Abitur university-preparatory school

Abitur is a university-preparatory school leaving qualification in Germany, Lithuania, and Estonia. It is conferred to students who pass their final exams at the end of their secondary education, usually after twelve or thirteen years of schooling. As a matriculation examination, Abitur can be compared to A-level, Matura or the International Baccalaureate Diploma, which are all ranked as level 4 in the European Qualifications Framework.

The Zeugnis der Allgemeinen Hochschulreife ("certificate of general qualification for university entrance"), often referred to as Abiturzeugnis ("Abitur certificate"), issued after candidates have passed their final exams and have had appropriate grades in both the last and second last school year, is the document which contains their grades and formally enables them to attend university. Thus, it encompasses the functions of both a school graduation certificate and a college entrance exam.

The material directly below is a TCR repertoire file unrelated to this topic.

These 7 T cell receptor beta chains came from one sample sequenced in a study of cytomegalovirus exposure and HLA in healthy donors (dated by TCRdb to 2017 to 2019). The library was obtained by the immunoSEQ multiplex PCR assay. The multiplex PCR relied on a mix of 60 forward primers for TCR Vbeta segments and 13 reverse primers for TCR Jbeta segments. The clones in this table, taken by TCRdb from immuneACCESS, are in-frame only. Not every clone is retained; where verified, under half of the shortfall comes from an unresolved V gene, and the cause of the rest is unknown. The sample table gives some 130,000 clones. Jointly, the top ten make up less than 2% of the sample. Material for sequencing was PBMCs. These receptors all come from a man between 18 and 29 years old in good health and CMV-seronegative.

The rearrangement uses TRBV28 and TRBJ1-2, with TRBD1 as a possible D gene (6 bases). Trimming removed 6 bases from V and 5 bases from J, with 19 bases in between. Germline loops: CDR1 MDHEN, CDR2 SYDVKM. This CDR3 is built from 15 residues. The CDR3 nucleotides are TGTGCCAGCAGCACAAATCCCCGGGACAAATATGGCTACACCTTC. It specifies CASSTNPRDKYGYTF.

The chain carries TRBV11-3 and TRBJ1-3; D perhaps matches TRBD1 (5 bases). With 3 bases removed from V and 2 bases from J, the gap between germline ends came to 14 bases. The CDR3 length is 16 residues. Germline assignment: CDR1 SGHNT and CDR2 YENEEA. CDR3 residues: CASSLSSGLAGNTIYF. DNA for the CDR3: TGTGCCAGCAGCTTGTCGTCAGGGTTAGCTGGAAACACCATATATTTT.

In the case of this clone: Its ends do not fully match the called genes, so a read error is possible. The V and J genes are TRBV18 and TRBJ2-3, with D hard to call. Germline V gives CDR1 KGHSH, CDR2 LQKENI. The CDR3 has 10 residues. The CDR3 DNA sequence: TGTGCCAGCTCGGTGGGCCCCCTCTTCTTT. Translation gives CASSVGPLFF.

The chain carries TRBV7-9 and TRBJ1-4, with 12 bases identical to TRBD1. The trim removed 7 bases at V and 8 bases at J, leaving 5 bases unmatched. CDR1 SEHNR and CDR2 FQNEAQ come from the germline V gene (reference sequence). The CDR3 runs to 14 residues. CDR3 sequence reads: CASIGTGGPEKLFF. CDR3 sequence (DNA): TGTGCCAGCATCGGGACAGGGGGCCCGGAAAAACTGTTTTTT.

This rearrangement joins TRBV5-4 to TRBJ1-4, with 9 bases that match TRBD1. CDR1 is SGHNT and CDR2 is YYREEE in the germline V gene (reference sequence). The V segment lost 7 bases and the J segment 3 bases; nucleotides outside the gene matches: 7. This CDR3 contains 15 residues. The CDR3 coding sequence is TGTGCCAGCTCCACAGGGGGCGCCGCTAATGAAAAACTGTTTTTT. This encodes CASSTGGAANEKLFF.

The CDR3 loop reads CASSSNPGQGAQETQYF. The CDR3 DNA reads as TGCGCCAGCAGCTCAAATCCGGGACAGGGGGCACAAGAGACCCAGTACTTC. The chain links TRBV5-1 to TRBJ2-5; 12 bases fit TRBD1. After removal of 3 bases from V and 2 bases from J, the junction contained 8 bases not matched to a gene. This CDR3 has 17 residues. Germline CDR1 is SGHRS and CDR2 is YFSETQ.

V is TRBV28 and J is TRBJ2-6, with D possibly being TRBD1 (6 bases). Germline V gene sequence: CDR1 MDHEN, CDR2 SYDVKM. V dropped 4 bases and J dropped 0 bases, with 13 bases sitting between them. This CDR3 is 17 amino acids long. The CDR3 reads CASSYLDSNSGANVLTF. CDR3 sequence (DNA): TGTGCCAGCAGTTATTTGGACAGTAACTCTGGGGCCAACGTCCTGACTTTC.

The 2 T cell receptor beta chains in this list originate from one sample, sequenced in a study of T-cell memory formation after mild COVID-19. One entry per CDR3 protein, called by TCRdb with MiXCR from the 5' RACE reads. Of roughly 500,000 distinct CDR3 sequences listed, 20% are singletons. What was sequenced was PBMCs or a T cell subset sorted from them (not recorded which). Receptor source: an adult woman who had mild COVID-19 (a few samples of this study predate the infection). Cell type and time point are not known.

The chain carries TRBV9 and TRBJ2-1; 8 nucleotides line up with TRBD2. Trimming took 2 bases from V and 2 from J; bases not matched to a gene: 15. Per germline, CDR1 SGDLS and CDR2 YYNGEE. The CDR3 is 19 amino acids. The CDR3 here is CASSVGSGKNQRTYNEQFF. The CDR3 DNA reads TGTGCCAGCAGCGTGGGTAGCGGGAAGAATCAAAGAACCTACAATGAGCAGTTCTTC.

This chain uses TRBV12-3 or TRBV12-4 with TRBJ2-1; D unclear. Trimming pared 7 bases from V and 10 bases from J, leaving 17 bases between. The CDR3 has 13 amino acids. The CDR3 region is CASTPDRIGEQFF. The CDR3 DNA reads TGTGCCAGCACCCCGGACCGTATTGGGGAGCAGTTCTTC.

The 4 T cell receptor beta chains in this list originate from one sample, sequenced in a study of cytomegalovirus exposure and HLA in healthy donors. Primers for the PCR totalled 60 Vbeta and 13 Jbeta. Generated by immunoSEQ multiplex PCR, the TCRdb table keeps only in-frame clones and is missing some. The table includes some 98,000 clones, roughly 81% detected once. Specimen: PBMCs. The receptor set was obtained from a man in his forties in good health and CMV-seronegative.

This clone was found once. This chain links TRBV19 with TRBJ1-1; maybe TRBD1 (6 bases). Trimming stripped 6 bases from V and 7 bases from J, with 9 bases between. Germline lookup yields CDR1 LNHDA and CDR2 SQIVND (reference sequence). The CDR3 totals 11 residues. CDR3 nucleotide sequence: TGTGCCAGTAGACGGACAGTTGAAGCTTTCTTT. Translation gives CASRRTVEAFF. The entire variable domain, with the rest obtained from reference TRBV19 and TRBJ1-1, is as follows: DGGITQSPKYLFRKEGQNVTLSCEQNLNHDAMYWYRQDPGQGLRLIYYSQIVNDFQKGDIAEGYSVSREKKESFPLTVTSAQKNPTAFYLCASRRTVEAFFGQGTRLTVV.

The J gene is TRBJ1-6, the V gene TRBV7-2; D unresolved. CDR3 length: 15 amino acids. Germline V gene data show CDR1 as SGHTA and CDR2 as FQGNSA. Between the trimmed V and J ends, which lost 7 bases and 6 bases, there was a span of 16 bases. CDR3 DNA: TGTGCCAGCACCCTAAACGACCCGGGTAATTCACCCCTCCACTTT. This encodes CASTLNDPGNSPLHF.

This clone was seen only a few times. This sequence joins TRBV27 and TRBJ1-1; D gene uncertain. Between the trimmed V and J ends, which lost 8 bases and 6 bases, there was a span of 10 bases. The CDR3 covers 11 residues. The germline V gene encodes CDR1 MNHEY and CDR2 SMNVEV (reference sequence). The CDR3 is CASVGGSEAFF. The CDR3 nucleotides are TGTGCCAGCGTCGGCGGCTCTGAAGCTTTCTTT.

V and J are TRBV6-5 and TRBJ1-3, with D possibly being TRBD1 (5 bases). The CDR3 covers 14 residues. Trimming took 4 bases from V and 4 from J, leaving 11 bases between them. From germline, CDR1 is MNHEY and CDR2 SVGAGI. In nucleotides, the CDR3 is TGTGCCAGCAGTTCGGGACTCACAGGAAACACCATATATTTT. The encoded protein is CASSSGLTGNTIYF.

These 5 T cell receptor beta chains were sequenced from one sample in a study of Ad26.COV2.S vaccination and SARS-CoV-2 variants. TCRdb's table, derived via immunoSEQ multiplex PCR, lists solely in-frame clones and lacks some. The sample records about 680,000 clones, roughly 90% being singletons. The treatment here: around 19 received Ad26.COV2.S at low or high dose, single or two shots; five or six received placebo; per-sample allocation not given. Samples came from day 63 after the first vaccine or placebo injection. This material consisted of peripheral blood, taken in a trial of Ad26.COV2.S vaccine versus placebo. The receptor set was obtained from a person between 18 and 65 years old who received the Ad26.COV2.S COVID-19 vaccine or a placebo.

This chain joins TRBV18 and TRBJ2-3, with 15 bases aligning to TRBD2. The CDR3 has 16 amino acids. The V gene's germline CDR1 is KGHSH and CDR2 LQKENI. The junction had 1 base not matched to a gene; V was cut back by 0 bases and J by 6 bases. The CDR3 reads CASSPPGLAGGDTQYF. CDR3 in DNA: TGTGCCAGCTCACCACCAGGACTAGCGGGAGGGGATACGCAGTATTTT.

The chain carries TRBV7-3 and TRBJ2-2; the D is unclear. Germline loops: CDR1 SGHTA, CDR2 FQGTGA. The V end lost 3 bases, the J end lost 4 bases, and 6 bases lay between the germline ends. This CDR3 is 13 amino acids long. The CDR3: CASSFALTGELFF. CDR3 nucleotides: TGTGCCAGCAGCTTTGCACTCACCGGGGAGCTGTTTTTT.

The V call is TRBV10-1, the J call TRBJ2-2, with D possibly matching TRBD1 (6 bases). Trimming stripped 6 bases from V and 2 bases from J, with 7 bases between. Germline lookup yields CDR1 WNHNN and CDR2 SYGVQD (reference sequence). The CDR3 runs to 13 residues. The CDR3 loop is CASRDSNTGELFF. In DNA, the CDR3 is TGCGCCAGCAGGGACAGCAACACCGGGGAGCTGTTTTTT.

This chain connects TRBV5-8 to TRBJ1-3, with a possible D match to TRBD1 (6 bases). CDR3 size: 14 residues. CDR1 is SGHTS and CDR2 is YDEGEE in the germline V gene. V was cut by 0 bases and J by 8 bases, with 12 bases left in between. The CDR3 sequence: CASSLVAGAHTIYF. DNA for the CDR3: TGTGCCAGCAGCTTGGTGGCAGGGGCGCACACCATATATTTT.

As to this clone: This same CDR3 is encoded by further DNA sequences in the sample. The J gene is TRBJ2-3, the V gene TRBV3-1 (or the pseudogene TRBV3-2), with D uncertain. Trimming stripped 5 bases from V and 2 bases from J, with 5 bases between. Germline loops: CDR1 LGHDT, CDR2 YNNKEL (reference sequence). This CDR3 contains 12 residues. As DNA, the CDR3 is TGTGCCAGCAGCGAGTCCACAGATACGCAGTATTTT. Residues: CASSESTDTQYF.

The official term in Germany for this certificate of education is Allgemeine Hochschulreife; the contraction Abi is common in colloquial usage. In 2005, a total of 231,465 students passed the Abitur exam in Germany. The numbers have risen steadily and in 2012, a total of 305,172 students obtained the Allgemeine Hochschulreife. This number, reflecting those who pass the traditional Abitur at their high school, is, however, lower than the total count. Adding (for 2012) the 51,912 students who obtained the Hochschulreife at vocational training schools, that total number increases to 357,084. If those who obtain the Fachhochschulreife (144,399 in 2012) are also added, then the total of those who obtained the right to study at a university or a Fachhochschule is 501,483 (2012).

Until the 18th century, every German university had its own entrance examination. In 1788 Prussia introduced the Abiturreglement, a law, for the first time within Germany, establishing the Abitur as an official qualification. It was later also established in the other German states. In 1834, it became the only university entrance exam in Prussia, and it remained so in all states of Germany until 2004. Since then, the German state of Hesse allows students with Fachhochschulreife (see below) to study at the universities within that state.